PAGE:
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Animal Health Contributes
Billions to U.S. Economy

New study quantifies animal health industry’s economic and social contributions to the United States.

A comprehensive new study, “The Economic and Social Contributions of the Animal Health Industry,” documents the value and role that the companies that produce animal medicines play in the U.S. economy and beyond. The results are clear: In its work to improve the health of nearly 10 billion companion and food-producing animals, the animal health industry contributes significant economic and social benefits across America.

Fueled by $9.9 billion in sales of medicines, the U.S. animal health industry employs 21,257 workers, accounts for more than $1.2 billion in wages and $1.2 billion in taxes, and maintains a positive balance in trade.

Furthermore, animal health products directly contribute to the economic activity of other industries, including veterinary services, animal production, meat and dairy production, and pet services. Combined, these four industries generated $548 billion in output, created almost 1.4 million jobs and paid more than $52 billion in wages in 2016.

“With more than 67% of U.S. households owning pets, it’s undeniable that animals are fully integrated into our daily lives,” said Alexander Mathews, Animal Health Institute (AHI) president and CEO. “But it may be surprising to some that the business of keeping those animals healthy, which also helps keep humans healthy, is a meaningful economic driver in every state in the U.S.”

The study also explored the intersection between animal health and human health by examining and aggregating research about public heath, food safety and animal companionship. Animal health products advance public and human health: Vaccines and medicines improve food safety and availability by reducing disease outbreaks in food-producing animals and reducing instances of foodborne illnesses. Pets also can improve human mental and physical well-being.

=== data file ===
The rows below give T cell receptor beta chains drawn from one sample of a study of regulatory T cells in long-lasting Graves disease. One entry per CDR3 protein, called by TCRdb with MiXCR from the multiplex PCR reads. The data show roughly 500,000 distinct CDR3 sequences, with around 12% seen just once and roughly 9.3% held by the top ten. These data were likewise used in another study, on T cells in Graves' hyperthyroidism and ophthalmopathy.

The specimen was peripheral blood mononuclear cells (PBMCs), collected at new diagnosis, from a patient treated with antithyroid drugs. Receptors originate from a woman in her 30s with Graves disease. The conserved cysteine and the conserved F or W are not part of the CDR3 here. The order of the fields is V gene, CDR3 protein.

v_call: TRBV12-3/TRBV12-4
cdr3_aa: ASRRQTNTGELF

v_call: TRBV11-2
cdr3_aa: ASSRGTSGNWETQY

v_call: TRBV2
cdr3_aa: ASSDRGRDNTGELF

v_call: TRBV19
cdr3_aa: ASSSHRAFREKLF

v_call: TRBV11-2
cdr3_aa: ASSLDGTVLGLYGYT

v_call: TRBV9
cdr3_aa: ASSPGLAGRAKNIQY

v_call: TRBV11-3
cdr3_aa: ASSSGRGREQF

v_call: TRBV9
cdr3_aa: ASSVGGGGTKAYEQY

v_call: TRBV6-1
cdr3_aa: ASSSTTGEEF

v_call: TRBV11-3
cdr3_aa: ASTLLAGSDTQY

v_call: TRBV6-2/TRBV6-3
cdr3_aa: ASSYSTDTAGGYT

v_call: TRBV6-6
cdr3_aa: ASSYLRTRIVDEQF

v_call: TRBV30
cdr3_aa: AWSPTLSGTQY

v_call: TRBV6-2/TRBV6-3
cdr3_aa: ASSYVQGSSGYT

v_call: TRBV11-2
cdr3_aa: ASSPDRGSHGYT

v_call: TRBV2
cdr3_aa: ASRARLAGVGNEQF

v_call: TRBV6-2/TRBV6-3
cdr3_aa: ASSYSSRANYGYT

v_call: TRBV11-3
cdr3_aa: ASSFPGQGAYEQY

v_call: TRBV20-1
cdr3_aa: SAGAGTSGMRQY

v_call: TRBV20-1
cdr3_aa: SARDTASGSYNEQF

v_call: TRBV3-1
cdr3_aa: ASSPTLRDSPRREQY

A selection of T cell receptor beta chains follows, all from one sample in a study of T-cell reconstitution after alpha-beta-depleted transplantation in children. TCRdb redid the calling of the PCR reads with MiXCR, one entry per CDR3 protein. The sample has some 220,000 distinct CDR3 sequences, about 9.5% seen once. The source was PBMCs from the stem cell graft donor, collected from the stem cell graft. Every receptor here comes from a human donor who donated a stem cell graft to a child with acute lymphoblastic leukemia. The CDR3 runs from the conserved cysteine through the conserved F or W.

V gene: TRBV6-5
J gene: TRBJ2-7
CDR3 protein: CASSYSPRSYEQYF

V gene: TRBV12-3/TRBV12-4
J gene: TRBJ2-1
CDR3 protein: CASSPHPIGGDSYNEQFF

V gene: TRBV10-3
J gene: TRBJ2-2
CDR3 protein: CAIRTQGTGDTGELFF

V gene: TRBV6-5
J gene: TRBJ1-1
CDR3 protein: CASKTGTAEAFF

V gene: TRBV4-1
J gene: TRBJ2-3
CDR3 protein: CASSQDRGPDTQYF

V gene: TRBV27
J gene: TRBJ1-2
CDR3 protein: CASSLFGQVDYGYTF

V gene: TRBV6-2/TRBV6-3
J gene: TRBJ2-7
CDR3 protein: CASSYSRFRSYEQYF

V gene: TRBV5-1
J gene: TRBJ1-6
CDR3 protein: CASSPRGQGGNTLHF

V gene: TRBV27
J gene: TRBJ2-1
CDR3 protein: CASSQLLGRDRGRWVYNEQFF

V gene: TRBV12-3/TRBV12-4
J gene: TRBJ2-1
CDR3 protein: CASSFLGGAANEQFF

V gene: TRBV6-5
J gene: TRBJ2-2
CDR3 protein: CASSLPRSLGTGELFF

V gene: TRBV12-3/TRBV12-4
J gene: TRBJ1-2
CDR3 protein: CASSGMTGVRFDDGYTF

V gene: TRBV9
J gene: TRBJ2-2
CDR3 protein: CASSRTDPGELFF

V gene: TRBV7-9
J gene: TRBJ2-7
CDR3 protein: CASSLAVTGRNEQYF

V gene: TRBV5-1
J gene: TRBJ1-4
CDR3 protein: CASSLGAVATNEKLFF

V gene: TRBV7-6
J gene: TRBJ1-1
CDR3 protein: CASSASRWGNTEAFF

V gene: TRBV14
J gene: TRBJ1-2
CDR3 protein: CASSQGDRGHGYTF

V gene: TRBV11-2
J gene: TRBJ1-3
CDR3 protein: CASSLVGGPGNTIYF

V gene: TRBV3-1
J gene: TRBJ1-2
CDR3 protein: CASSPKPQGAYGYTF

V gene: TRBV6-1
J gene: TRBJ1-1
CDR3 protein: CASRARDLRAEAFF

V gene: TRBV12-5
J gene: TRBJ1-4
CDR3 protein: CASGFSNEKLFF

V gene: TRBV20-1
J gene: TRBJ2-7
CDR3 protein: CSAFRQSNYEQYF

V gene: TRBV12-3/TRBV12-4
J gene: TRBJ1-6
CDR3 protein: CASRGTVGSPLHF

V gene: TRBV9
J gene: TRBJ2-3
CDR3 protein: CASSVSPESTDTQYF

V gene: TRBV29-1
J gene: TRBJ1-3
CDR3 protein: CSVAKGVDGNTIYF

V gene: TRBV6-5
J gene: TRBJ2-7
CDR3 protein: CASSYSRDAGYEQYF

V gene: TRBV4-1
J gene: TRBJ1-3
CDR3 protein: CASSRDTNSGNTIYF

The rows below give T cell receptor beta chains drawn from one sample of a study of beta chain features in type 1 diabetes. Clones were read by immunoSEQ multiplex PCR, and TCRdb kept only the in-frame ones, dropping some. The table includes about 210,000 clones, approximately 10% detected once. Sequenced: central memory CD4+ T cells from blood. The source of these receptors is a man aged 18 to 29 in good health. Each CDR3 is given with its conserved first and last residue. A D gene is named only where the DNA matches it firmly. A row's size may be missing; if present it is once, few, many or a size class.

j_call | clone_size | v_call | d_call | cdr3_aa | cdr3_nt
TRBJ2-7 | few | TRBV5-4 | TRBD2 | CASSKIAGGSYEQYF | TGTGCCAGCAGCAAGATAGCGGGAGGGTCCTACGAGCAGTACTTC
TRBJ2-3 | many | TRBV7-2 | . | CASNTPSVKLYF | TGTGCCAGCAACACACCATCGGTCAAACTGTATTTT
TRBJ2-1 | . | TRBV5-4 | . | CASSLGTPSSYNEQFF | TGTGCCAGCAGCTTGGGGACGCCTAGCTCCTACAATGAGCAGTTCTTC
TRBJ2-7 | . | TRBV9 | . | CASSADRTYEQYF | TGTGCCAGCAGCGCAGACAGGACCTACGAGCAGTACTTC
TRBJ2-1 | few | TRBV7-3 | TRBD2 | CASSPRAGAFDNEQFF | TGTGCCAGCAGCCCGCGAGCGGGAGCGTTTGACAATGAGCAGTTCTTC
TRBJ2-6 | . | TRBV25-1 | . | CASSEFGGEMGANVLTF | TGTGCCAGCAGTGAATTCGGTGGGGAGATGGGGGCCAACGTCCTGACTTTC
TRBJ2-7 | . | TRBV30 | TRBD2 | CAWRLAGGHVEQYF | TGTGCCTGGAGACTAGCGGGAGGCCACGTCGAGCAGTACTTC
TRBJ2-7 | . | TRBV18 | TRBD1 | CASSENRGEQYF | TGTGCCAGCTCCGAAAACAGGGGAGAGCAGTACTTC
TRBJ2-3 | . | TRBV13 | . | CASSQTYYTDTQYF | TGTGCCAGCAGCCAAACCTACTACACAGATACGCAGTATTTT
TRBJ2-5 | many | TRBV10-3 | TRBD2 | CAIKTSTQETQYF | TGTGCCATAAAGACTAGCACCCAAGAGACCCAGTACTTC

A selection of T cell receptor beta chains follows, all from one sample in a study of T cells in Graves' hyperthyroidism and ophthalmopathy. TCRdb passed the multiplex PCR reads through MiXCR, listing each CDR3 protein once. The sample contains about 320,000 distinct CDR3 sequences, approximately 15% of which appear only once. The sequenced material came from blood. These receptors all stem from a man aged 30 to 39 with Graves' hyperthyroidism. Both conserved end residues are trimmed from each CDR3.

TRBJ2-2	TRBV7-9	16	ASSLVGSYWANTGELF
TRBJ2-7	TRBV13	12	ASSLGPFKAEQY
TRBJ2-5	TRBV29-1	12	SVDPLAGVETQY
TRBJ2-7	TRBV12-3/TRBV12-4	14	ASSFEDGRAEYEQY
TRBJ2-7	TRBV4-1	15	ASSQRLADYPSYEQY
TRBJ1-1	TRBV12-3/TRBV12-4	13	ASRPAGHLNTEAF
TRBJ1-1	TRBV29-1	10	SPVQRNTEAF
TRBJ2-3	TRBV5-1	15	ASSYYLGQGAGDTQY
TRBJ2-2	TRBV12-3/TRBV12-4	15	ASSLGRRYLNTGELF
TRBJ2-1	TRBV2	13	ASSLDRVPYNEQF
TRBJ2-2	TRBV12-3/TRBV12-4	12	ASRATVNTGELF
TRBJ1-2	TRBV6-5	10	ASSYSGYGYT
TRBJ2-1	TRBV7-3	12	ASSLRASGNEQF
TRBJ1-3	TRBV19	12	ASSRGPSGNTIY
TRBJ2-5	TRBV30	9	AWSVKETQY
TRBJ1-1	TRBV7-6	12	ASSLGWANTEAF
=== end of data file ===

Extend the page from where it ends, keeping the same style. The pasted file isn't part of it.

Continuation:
“Animal health products touch the lives of all Americans,” said Mathews. “These medicines contribute to the health and welfare of companion animals and strengthen the bond between people and their pets. Animal medicines also help farmers, ranchers and veterinarians keep nine billion food animals healthy and contribute to a safe food supply for American families."

The report includes detailed data broken out by state that addresses:

The study, commissioned by the Animal Health Institute, was produced by ndp Analytics, a strategic research firm that specializes in economic analysis of public policy and legal issues. For the entire report and additional resources, please go to

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Editor’s Note: This article is from the Animal Health Institute.







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